In the previous section, we learned the basic premise of subject–verb agreement and cases involving a simple subject. The subjects could be nouns or pronouns. You may recall that pronouns have brought in variety by their ability to act as a singular and/or plural noun based on the context. In this section, we move our attention to compound subjects.
At the end of this section, you will be able to validate agreement between the subject and its verb when
When a compound subject is formed by connecting two subjects with and, the verb is plural.
Journal issues and conference proceedings are the two subjects, making their combination plural.
However, recall from SVA 1.2 that each and every indicates a singular subject in phrases such as each and every x.
Another exception is when two nouns come together to indicate a single object, such as bread and butter; such subjects are also considered singular.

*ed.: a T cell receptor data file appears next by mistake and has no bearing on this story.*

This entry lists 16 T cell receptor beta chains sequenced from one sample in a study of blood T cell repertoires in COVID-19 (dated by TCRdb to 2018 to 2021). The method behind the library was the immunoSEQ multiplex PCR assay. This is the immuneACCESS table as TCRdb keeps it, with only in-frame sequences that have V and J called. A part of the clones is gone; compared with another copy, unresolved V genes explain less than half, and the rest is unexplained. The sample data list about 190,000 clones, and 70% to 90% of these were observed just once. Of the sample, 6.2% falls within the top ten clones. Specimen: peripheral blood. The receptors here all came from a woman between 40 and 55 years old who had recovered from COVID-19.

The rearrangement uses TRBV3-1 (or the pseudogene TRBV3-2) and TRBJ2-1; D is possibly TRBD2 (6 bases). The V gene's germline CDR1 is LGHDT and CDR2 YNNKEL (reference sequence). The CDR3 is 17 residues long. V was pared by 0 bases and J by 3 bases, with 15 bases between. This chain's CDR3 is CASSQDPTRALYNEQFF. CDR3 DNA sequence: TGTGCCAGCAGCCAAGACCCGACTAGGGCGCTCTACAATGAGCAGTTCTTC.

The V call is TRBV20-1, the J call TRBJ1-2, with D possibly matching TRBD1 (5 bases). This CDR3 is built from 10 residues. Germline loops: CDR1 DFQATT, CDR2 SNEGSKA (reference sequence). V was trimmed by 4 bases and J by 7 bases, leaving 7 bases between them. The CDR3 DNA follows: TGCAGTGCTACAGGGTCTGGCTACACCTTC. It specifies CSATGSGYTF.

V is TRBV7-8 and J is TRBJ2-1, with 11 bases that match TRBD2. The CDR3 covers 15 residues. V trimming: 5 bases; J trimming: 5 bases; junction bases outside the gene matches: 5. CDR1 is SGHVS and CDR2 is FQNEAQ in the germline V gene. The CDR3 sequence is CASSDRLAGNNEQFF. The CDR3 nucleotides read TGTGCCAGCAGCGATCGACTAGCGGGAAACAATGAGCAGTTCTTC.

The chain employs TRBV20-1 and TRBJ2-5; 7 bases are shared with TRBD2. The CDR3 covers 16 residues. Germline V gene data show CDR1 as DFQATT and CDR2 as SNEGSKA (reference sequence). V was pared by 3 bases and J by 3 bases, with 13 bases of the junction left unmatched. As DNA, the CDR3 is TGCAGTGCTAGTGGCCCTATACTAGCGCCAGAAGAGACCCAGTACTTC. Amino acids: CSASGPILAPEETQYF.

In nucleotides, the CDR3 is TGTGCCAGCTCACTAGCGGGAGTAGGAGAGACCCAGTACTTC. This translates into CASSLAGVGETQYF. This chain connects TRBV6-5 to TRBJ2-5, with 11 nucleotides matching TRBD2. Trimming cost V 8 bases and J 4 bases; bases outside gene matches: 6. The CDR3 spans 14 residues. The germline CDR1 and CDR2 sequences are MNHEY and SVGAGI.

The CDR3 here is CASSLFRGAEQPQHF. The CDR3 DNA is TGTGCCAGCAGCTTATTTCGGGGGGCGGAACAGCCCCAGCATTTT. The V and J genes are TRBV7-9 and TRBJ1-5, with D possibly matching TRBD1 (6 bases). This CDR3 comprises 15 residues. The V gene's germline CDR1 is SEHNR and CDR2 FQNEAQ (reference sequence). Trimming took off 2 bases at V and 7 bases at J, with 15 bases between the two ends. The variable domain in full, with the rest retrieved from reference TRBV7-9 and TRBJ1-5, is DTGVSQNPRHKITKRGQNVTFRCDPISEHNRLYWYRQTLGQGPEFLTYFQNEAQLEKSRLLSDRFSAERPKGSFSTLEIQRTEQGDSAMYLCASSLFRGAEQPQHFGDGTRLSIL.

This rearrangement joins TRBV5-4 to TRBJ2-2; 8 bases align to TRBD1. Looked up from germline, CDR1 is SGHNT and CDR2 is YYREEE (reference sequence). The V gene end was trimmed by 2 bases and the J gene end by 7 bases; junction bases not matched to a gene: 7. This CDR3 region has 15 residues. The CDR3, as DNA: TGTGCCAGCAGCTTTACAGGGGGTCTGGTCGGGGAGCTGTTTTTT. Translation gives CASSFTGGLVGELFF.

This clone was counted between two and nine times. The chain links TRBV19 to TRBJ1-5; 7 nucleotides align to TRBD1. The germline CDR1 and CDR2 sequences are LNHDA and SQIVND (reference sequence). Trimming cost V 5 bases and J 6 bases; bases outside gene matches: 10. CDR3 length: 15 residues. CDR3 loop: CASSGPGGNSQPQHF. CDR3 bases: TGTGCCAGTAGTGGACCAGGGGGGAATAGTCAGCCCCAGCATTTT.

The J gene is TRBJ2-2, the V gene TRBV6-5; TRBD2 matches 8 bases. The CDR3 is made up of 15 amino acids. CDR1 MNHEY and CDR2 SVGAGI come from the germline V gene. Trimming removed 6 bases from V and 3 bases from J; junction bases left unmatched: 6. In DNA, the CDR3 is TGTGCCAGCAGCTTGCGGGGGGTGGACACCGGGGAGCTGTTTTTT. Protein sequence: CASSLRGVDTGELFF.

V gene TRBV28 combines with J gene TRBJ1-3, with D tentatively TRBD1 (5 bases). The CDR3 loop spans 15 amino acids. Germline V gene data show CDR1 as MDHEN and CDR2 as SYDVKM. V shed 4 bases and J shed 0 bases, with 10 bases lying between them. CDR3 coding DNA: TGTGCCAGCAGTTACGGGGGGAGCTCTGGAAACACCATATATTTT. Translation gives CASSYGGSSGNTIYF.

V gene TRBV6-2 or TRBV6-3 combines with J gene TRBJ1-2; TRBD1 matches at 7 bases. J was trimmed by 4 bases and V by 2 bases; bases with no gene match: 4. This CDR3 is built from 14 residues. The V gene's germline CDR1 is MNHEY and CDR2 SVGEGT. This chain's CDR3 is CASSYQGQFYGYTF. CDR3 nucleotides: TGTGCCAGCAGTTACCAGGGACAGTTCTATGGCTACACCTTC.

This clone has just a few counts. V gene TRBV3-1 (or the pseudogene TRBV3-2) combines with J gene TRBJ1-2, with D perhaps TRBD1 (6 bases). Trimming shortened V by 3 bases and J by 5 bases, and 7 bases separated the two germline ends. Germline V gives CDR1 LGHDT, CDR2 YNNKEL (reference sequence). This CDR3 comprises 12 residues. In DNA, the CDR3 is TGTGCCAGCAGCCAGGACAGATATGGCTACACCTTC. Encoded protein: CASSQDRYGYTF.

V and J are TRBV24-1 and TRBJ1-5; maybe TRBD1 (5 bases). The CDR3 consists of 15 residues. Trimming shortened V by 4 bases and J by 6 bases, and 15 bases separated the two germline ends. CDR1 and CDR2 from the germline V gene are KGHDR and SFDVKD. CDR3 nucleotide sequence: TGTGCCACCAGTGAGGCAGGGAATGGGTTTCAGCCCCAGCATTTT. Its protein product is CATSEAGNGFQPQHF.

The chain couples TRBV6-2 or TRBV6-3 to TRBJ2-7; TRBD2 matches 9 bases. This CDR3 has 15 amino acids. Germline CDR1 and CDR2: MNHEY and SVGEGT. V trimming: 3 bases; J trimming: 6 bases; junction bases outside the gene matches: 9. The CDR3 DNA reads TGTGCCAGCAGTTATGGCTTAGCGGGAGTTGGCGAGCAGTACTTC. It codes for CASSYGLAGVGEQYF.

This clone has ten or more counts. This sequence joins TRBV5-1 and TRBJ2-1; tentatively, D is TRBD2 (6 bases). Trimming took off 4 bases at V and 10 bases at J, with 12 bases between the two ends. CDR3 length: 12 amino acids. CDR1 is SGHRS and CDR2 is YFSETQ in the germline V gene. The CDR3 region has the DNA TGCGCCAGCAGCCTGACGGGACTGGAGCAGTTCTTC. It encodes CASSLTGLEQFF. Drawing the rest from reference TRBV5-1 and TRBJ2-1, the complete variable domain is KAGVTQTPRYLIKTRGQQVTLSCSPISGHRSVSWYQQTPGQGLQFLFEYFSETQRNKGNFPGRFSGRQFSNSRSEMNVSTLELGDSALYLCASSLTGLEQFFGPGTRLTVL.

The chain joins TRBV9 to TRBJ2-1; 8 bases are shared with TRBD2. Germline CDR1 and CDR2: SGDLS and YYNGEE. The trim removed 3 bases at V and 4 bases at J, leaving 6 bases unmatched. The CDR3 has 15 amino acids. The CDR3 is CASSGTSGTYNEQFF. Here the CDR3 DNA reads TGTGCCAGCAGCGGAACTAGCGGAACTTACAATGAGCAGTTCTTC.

Be careful! Bread and butter may indicate individual elements, as in a grocery list, in which case the subject is plural.
When a compound subject is formed by connecting two subjects with or, the verb is determined by the subject closer to the verb.
Warning: This subject may not always be the second one, as it is commonly misunderstood.
Remember our discussion on the formation of subjects in inversions? That the auxiliary verb appears before the subject. In this case, the verb will be determined by the first subject.
A compound subject may be formed with not or not. . . but . . . . In these cases, the positive subject determines the verb (that is, the subject followed by not is not considered for agreement).
When correlative conjunctions such as either/or, neither/nor, not only/but also, and whether/or are used to form compound subjects, the verb is determined by the subject closer to the verb.
With both/and, the verb is plural.